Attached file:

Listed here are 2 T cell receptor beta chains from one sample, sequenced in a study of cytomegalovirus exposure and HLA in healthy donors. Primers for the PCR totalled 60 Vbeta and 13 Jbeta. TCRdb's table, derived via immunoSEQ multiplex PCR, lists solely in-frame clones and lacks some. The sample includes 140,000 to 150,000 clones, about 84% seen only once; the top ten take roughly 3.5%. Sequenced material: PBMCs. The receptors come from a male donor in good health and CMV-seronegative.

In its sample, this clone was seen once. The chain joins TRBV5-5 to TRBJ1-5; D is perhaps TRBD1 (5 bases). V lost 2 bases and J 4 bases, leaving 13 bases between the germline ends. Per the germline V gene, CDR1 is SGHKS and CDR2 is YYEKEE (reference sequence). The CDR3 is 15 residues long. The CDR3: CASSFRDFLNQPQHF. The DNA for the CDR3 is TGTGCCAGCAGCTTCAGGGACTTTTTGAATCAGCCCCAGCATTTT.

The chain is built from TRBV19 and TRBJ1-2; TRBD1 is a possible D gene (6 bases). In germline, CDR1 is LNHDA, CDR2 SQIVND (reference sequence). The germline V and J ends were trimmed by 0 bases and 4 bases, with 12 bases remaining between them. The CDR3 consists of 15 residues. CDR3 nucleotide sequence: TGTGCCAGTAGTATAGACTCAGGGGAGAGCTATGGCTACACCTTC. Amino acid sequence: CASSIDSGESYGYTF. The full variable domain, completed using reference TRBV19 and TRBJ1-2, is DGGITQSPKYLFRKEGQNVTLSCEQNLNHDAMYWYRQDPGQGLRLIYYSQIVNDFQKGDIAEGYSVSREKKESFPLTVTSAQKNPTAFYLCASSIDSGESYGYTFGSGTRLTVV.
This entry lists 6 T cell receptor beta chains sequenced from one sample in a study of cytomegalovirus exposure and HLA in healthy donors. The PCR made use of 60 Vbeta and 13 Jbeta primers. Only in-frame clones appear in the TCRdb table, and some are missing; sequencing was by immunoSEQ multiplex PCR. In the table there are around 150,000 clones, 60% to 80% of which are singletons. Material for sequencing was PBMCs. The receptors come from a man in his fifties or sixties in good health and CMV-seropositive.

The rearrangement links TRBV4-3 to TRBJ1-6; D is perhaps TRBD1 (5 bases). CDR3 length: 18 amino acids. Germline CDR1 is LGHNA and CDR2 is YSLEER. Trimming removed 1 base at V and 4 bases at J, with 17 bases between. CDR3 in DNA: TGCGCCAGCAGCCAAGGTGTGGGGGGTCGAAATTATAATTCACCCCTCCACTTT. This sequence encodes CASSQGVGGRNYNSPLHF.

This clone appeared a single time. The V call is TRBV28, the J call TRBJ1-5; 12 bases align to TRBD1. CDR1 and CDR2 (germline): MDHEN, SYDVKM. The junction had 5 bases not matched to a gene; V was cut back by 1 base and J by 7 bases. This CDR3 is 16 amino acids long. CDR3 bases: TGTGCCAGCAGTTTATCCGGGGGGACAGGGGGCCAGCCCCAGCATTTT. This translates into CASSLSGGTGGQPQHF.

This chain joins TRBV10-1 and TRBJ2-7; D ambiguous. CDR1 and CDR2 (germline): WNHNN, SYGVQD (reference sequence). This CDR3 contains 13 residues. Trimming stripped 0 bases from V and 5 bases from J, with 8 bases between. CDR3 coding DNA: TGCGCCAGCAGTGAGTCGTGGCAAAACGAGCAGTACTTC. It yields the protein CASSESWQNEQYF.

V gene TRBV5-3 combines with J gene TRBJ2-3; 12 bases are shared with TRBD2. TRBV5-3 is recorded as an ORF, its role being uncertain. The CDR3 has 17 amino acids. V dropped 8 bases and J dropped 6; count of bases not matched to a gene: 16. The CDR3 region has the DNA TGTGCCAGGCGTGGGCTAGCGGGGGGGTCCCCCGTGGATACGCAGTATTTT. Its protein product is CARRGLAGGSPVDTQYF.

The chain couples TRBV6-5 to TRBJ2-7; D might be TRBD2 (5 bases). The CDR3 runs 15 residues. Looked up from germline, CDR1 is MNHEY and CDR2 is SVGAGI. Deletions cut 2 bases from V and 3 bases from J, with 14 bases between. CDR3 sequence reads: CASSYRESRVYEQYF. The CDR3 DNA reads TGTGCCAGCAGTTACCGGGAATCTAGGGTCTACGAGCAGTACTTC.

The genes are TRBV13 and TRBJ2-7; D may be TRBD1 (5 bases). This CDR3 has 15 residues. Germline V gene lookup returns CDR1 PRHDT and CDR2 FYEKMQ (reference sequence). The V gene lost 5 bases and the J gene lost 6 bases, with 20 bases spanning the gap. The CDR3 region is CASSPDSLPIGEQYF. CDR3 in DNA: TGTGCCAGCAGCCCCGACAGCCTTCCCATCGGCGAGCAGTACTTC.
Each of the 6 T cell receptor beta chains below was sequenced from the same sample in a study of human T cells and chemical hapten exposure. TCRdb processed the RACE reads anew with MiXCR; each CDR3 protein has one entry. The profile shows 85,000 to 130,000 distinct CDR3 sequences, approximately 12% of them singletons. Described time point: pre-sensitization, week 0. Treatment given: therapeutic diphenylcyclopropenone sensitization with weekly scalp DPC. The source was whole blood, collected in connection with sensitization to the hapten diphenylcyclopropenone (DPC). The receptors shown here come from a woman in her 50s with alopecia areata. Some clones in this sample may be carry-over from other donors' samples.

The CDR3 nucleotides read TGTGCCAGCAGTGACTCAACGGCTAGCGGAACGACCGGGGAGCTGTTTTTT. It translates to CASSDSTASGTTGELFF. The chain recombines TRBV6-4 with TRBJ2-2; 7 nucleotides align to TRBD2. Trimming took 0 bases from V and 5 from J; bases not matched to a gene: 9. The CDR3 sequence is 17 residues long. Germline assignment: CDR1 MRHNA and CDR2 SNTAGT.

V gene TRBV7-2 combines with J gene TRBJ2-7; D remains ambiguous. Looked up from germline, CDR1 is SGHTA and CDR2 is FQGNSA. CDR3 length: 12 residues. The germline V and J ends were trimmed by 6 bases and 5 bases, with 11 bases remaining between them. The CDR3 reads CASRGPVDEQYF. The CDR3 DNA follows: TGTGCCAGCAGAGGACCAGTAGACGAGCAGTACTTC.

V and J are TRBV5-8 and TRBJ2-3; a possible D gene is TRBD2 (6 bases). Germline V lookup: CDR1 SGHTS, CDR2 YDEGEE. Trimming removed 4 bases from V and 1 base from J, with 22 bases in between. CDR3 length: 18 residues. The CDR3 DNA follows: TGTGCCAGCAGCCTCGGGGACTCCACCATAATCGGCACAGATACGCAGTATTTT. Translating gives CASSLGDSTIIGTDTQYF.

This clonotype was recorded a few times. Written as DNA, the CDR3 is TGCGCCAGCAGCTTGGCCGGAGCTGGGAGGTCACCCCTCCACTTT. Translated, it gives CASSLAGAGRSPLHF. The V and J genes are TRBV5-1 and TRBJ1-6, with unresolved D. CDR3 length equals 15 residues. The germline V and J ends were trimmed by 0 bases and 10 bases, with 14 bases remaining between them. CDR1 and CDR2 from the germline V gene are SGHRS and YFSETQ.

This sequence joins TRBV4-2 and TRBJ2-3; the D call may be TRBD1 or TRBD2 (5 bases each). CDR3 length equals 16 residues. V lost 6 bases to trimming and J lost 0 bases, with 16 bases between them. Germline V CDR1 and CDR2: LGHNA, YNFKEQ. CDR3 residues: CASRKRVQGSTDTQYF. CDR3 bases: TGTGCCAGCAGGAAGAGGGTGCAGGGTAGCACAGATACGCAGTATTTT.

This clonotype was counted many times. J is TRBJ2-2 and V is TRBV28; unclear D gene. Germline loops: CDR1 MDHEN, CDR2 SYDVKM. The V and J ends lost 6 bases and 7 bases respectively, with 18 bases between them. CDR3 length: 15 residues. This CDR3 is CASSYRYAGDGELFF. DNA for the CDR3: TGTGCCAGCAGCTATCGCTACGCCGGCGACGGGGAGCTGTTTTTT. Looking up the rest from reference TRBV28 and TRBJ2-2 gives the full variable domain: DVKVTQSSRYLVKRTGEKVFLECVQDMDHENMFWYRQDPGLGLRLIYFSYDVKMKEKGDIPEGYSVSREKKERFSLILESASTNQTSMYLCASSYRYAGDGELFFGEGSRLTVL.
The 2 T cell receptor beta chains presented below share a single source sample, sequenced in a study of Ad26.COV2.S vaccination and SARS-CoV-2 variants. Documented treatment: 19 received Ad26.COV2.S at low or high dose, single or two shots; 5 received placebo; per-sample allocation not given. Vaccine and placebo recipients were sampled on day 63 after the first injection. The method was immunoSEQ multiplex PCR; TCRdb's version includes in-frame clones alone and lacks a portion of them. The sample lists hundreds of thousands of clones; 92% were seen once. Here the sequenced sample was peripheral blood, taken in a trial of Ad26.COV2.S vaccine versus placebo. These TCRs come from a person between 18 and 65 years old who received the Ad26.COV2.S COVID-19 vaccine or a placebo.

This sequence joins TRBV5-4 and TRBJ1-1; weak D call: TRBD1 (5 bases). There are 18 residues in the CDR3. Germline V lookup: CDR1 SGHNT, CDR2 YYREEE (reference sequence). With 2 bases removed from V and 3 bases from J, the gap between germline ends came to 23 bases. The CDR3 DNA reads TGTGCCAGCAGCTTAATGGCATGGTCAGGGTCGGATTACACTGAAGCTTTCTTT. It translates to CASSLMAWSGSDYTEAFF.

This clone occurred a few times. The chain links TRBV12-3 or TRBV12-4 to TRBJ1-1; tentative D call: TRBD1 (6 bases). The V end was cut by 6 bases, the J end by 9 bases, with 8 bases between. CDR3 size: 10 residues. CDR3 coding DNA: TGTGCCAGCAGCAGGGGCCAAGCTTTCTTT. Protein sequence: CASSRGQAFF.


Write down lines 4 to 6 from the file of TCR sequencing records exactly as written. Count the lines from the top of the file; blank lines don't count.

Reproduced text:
This entry lists 6 T cell receptor beta chains sequenced from one sample in a study of cytomegalovirus exposure and HLA in healthy donors. The PCR made use of 60 Vbeta and 13 Jbeta primers. Only in-frame clones appear in the TCRdb table, and some are missing; sequencing was by immunoSEQ multiplex PCR. In the table there are around 150,000 clones, 60% to 80% of which are singletons. Material for sequencing was PBMCs. The receptors come from a man in his fifties or sixties in good health and CMV-seropositive.

The rearrangement links TRBV4-3 to TRBJ1-6; D is perhaps TRBD1 (5 bases). CDR3 length: 18 amino acids. Germline CDR1 is LGHNA and CDR2 is YSLEER. Trimming removed 1 base at V and 4 bases at J, with 17 bases between. CDR3 in DNA: TGCGCCAGCAGCCAAGGTGTGGGGGGTCGAAATTATAATTCACCCCTCCACTTT. This sequence encodes CASSQGVGGRNYNSPLHF.

This clone appeared a single time. The V call is TRBV28, the J call TRBJ1-5; 12 bases align to TRBD1. CDR1 and CDR2 (germline): MDHEN, SYDVKM. The junction had 5 bases not matched to a gene; V was cut back by 1 base and J by 7 bases. This CDR3 is 16 amino acids long. CDR3 bases: TGTGCCAGCAGTTTATCCGGGGGGACAGGGGGCCAGCCCCAGCATTTT. This translates into CASSLSGGTGGQPQHF.